Click here to read the full comment letter.

They are building 11,000 new homes in Folsom. But will there be enough water?

By Ryan Sabalow, Dale Kasler and Tony Bizjak

Updated June 18, 2018

The Sacramento Bee

It’s like a new city springing to life: 11,000 homes and apartments, seven public schools, a pair of fire stations, a police station, a slew of office and commercial buildings and 1,000 acres of parks, trails and other open space. Expected population: 25,000.

But will it have enough water?

As construction begins this month on the first model homes at Folsom Ranch, a 3,300-acre development in the city of Folsom south of Highway 50, state regulators continue to have questions about the project’s water supply. They still aren’t convinced the city has secured enough water to keep showers and spigots flowing as California contends with increasing uncertainty about rain and snowfall.

. . .

The drought, which officially ended last year, seems to have done little to impede development. No cities or counties appear to have curbed their development plans as a direct result of water-supply limitations,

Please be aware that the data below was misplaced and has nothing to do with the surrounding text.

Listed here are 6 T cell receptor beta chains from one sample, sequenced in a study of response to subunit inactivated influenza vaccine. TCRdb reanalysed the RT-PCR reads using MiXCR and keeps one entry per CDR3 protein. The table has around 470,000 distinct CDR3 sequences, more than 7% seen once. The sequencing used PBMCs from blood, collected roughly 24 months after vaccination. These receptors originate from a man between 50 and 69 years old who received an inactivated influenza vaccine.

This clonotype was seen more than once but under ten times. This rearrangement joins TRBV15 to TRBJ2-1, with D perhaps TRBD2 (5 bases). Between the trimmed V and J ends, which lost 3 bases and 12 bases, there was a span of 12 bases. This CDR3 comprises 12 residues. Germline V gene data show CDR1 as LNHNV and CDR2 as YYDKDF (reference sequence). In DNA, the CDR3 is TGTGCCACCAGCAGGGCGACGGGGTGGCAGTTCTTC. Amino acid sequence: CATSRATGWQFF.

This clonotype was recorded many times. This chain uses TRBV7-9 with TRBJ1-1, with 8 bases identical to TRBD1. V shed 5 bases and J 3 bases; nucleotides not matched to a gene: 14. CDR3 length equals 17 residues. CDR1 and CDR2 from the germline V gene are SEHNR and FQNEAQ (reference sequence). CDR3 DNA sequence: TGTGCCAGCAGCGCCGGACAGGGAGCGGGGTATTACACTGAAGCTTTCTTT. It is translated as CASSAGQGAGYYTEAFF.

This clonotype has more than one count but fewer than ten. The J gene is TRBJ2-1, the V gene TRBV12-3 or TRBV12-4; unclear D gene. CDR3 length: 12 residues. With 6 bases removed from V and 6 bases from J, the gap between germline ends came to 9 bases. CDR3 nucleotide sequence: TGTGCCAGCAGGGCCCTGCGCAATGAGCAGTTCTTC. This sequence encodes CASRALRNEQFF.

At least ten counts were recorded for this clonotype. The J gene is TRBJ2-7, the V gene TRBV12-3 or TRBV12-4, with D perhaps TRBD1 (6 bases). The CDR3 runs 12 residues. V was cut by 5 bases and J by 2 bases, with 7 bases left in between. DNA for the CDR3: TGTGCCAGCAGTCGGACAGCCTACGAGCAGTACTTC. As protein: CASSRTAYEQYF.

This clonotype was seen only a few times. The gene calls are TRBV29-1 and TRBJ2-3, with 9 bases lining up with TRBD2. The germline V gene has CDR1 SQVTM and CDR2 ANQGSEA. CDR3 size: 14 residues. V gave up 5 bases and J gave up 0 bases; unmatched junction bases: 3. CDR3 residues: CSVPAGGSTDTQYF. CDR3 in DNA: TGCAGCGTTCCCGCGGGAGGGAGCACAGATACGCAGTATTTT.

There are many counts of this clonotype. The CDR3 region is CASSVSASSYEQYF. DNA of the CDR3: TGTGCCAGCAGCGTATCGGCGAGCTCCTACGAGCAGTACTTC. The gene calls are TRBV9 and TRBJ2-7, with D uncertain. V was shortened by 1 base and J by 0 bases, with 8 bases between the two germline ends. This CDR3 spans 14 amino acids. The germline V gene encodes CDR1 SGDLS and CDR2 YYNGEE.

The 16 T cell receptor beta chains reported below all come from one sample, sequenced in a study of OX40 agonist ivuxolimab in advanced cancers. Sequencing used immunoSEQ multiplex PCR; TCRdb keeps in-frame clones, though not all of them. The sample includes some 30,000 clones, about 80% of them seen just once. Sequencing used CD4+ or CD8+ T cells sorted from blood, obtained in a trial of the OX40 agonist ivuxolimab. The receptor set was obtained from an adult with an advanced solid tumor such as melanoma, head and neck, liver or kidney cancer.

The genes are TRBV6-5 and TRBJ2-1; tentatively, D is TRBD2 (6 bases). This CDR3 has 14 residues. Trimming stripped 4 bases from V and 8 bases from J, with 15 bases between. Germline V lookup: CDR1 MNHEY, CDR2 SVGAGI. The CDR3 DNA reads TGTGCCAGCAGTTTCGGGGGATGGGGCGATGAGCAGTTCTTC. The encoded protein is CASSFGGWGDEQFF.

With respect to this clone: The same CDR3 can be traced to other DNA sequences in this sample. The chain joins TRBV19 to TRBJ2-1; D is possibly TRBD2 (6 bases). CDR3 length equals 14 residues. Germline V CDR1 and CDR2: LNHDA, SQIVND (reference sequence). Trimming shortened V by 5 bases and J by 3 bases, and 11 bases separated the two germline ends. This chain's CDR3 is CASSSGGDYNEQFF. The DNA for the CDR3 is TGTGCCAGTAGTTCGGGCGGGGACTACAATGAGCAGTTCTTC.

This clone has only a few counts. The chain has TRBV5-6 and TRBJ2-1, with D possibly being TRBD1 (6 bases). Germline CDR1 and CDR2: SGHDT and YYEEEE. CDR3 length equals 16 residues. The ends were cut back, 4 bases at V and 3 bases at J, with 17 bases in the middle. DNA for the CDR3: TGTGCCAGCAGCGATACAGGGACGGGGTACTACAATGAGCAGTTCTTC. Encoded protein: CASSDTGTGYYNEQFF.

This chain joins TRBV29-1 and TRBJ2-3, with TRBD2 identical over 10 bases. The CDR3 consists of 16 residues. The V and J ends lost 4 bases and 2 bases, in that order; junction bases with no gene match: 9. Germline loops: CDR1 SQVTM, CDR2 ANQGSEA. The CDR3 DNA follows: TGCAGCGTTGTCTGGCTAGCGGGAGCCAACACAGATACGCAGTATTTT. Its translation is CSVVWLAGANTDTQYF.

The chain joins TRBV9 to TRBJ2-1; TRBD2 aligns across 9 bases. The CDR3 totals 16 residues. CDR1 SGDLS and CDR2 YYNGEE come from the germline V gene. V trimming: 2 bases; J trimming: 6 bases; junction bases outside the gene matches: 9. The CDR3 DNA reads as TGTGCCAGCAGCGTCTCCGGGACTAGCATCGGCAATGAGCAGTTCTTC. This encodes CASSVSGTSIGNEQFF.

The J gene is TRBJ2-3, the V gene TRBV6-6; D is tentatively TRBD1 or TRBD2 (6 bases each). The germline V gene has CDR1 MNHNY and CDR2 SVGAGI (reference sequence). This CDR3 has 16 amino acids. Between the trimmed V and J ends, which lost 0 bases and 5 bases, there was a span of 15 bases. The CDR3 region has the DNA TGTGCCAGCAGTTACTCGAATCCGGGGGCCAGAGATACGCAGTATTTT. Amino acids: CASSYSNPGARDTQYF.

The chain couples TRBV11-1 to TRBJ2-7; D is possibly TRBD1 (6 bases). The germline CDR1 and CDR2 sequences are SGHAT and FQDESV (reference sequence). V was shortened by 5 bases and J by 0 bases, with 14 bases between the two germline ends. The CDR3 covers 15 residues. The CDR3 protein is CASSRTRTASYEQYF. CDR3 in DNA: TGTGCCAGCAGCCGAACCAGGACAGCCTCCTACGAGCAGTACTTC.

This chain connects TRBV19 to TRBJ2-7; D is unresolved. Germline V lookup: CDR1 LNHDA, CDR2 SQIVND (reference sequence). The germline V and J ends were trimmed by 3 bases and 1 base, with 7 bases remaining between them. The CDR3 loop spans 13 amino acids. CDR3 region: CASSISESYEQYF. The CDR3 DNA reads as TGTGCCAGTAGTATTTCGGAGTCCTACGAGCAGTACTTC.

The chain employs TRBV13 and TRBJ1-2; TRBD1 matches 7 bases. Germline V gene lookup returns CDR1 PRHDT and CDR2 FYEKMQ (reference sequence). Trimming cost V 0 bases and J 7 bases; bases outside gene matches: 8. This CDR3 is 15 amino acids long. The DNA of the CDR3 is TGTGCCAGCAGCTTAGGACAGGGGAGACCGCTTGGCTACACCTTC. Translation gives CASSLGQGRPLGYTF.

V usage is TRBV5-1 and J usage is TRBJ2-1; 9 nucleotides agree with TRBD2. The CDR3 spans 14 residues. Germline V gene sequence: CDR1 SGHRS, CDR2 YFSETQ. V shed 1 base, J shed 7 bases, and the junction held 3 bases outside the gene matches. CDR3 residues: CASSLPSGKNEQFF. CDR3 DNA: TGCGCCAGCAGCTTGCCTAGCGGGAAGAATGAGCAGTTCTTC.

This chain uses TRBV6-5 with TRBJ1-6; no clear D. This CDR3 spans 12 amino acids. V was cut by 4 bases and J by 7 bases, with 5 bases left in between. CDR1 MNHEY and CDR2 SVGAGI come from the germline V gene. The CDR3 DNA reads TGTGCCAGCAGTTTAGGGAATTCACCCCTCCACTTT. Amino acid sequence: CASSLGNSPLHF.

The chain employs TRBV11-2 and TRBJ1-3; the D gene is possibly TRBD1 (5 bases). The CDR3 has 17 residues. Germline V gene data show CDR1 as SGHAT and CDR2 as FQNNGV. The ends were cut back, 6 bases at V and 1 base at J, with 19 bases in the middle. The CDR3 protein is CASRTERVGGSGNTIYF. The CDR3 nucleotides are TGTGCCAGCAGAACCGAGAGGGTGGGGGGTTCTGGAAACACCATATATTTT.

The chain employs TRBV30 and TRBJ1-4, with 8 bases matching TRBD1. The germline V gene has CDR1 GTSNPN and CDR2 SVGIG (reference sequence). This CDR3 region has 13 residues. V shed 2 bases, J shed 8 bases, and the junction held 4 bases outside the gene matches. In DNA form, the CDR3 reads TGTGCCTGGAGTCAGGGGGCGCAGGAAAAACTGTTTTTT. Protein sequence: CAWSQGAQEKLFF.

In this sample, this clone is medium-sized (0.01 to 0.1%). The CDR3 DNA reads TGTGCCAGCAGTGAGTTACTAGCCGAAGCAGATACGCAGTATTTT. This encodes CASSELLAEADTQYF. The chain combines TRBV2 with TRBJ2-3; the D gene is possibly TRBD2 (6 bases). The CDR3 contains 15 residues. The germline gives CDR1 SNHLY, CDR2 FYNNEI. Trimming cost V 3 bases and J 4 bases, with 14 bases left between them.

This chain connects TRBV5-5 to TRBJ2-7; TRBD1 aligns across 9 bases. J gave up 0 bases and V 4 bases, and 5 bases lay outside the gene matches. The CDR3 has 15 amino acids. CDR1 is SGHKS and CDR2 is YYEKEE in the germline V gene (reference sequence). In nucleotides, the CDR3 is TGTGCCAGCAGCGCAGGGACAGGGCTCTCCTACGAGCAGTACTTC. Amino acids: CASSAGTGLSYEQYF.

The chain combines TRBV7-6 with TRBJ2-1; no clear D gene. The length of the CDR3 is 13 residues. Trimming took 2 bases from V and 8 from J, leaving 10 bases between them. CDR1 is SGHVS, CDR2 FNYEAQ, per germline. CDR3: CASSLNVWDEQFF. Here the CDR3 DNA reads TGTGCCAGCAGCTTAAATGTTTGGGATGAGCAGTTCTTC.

. . . 

Alan Wade, former president of the Save the American River Association, said it’s baffling state water officials would tell Folsom they had doubts about its water supply yet would let the development proceed.

“The reply from Folsom essentially told them to go pound sand: ‘We’re going to go ahead anyway,'” Wade said. “I don’t know how you can get away with that.”

Save Our Groundwater!

June 6, 2018

The Environmental Council of Sacramento (ECOS) filed a comment in March of 2017 on the Sacramento Central Groundwater Authority’s (SCGA) petition to be deemed an acceptable “alternative plan” under the Sustainable Groundwater Management Act (SGMA). The purpose of our June 6, 2018 letter is to reiterate our opposition to that petition and to urge the Department of Water Resources (DWR) again to find that SCGA is not in compliance with SGMA.